Cryptocurrency, where left under-regulated and under-supervised, can be a conduit for risky business.
The global watchdog, the Financial Action Task Force (FATF), has repeatedly warned of the potential for cryptocurrency to be used for money laundering and terrorism financing.
FATF is expected to release international regulations this year.
Only in April last year, Pakistan's State Bank tweeted cautioning of the risks of virtual currencies.
A new framework
Fast forward 12 months and the State Bank of Pakistan (SBP) has just issued Regulations for Electronic Money Institutions, a new framework that will regulate the use of cryptocurrency in Pakistan and remove entry barriers for non-banking entities.
In addition to providing safeguards against misconduct and enhancing cyber security, these regulations are aligned with Pakistan's policy objectives, with Federal Minister for Finance Asad Umar noting the government's commitment to encouraging a "culture of e-commerce" in Pakistan.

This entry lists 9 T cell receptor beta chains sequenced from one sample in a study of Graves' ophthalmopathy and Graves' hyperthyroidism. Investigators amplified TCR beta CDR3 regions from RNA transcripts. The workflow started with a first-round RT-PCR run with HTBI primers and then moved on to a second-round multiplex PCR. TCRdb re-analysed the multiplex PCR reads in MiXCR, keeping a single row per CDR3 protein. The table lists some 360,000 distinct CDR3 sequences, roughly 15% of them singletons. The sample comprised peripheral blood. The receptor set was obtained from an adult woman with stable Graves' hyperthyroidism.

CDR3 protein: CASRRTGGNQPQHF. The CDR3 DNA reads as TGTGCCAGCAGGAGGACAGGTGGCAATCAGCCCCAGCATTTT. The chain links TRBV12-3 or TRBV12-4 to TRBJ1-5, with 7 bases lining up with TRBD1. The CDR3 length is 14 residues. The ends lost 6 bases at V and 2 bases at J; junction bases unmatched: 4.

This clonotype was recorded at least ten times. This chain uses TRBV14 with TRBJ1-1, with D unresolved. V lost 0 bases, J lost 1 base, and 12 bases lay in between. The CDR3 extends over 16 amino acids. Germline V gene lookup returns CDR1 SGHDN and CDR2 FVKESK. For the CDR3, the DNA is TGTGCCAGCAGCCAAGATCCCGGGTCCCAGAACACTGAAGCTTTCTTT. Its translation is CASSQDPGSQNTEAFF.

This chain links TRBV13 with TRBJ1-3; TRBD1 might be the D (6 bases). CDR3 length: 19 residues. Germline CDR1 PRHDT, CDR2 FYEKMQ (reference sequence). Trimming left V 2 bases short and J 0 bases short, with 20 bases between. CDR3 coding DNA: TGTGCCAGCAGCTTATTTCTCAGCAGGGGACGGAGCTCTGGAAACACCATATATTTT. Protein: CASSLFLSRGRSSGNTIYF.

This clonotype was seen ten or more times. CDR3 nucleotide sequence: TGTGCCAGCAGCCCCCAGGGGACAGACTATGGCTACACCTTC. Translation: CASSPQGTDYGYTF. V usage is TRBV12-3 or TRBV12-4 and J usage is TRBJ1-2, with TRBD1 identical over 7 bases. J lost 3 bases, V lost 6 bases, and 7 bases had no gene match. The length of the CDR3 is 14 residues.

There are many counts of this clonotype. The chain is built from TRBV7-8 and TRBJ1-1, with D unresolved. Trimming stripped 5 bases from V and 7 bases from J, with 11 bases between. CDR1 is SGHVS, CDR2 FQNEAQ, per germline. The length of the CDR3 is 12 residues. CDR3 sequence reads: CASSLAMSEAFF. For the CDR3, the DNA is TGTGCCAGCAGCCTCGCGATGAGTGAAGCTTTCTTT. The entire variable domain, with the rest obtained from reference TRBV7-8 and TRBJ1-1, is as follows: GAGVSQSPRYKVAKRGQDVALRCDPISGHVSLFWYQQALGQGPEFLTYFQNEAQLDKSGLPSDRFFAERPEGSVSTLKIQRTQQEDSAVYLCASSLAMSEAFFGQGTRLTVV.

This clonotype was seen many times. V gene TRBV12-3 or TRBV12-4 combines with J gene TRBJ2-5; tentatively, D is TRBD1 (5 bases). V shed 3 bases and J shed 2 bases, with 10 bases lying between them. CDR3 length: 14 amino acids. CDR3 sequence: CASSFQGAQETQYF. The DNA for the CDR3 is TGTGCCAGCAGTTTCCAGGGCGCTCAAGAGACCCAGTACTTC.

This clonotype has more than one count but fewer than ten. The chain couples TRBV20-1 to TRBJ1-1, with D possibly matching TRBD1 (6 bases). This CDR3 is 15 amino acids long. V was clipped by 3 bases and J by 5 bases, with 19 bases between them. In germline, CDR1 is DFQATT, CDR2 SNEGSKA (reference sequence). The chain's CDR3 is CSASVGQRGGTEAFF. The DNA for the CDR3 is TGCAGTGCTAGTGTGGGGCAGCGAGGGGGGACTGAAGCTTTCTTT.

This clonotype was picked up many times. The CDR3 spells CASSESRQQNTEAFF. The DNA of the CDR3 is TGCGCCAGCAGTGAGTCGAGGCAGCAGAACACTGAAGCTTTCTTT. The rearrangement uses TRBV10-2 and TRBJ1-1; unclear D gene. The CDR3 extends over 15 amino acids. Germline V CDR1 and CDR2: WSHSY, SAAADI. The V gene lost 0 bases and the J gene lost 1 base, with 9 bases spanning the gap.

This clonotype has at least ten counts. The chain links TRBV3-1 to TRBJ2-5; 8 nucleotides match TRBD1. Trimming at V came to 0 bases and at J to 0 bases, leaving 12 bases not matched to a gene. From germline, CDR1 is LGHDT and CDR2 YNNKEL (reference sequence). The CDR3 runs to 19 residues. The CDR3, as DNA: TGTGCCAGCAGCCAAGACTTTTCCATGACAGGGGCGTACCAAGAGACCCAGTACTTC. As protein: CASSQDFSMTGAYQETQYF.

In addition, the framework is designed to obligate entities to monitor, mitigate and manage money laundering and terrorist financing risks.
To operate, electronic money institutions (EMIs), for example entities offering low-value digital payment prepaid instruments like e-wallets, prepaid cards, contactless wearables, must now apply for an EMI license with the SBP.
Vested with broad discretion, the SBP can reject any application for a license without giving reasons, and it can also revoke or suspend licenses in circumstances including where it is in the public interest to do so.
EMIs must have an initial capital of PKR200 million (approximately $1.4 million) to be able to operate, with ongoing capital requirements continuing under the regulations.
A prescribed proportion of this figure (usually at least 10%) must be kept with the SBP as a deposit.
To be compliant, EMIs need to undertake "fit and proper" tests in respect of its sponsor shareholders, key executives, CEOs and directors.
Adequate corporate governance frameworks, including customer due diligence, and screening procedures for employees are additionally required.
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